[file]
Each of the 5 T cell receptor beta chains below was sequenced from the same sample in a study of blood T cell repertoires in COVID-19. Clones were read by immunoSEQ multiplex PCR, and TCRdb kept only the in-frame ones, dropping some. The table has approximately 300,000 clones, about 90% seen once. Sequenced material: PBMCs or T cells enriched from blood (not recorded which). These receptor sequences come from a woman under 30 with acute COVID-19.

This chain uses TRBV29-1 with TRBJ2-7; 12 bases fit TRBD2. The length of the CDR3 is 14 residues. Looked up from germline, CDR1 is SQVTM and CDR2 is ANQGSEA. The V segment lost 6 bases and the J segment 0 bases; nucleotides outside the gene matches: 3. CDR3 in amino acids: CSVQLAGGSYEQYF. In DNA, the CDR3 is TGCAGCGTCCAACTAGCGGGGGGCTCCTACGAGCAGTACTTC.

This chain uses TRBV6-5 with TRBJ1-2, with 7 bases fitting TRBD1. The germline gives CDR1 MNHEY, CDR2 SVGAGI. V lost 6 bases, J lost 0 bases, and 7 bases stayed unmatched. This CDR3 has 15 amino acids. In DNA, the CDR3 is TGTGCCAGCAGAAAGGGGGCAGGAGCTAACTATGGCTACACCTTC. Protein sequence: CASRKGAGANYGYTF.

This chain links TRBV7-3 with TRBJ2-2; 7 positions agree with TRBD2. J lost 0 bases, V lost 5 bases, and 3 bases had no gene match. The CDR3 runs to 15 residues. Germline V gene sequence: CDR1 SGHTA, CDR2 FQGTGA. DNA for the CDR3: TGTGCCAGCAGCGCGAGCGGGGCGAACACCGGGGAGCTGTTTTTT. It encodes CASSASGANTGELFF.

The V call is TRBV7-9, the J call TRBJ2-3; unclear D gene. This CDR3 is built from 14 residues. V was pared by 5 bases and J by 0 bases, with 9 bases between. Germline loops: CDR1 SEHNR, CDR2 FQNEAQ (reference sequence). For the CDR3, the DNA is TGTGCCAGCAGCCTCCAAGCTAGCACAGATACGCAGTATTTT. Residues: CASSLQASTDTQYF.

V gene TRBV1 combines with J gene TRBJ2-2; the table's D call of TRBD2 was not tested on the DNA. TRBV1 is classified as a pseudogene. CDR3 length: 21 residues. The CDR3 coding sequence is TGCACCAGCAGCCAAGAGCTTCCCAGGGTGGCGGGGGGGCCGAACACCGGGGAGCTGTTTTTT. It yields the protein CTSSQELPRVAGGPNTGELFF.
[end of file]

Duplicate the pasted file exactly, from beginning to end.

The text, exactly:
Each of the 5 T cell receptor beta chains below was sequenced from the same sample in a study of blood T cell repertoires in COVID-19. Clones were read by immunoSEQ multiplex PCR, and TCRdb kept only the in-frame ones, dropping some. The table has approximately 300,000 clones, about 90% seen once. Sequenced material: PBMCs or T cells enriched from blood (not recorded which). These receptor sequences come from a woman under 30 with acute COVID-19.

This chain uses TRBV29-1 with TRBJ2-7; 12 bases fit TRBD2. The length of the CDR3 is 14 residues. Looked up from germline, CDR1 is SQVTM and CDR2 is ANQGSEA. The V segment lost 6 bases and the J segment 0 bases; nucleotides outside the gene matches: 3. CDR3 in amino acids: CSVQLAGGSYEQYF. In DNA, the CDR3 is TGCAGCGTCCAACTAGCGGGGGGCTCCTACGAGCAGTACTTC.

This chain uses TRBV6-5 with TRBJ1-2, with 7 bases fitting TRBD1. The germline gives CDR1 MNHEY, CDR2 SVGAGI. V lost 6 bases, J lost 0 bases, and 7 bases stayed unmatched. This CDR3 has 15 amino acids. In DNA, the CDR3 is TGTGCCAGCAGAAAGGGGGCAGGAGCTAACTATGGCTACACCTTC. Protein sequence: CASRKGAGANYGYTF.

This chain links TRBV7-3 with TRBJ2-2; 7 positions agree with TRBD2. J lost 0 bases, V lost 5 bases, and 3 bases had no gene match. The CDR3 runs to 15 residues. Germline V gene sequence: CDR1 SGHTA, CDR2 FQGTGA. DNA for the CDR3: TGTGCCAGCAGCGCGAGCGGGGCGAACACCGGGGAGCTGTTTTTT. It encodes CASSASGANTGELFF.

The V call is TRBV7-9, the J call TRBJ2-3; unclear D gene. This CDR3 is built from 14 residues. V was pared by 5 bases and J by 0 bases, with 9 bases between. Germline loops: CDR1 SEHNR, CDR2 FQNEAQ (reference sequence). For the CDR3, the DNA is TGTGCCAGCAGCCTCCAAGCTAGCACAGATACGCAGTATTTT. Residues: CASSLQASTDTQYF.

V gene TRBV1 combines with J gene TRBJ2-2; the table's D call of TRBD2 was not tested on the DNA. TRBV1 is classified as a pseudogene. CDR3 length: 21 residues. The CDR3 coding sequence is TGCACCAGCAGCCAAGAGCTTCCCAGGGTGGCGGGGGGGCCGAACACCGGGGAGCTGTTTTTT. It yields the protein CTSSQELPRVAGGPNTGELFF.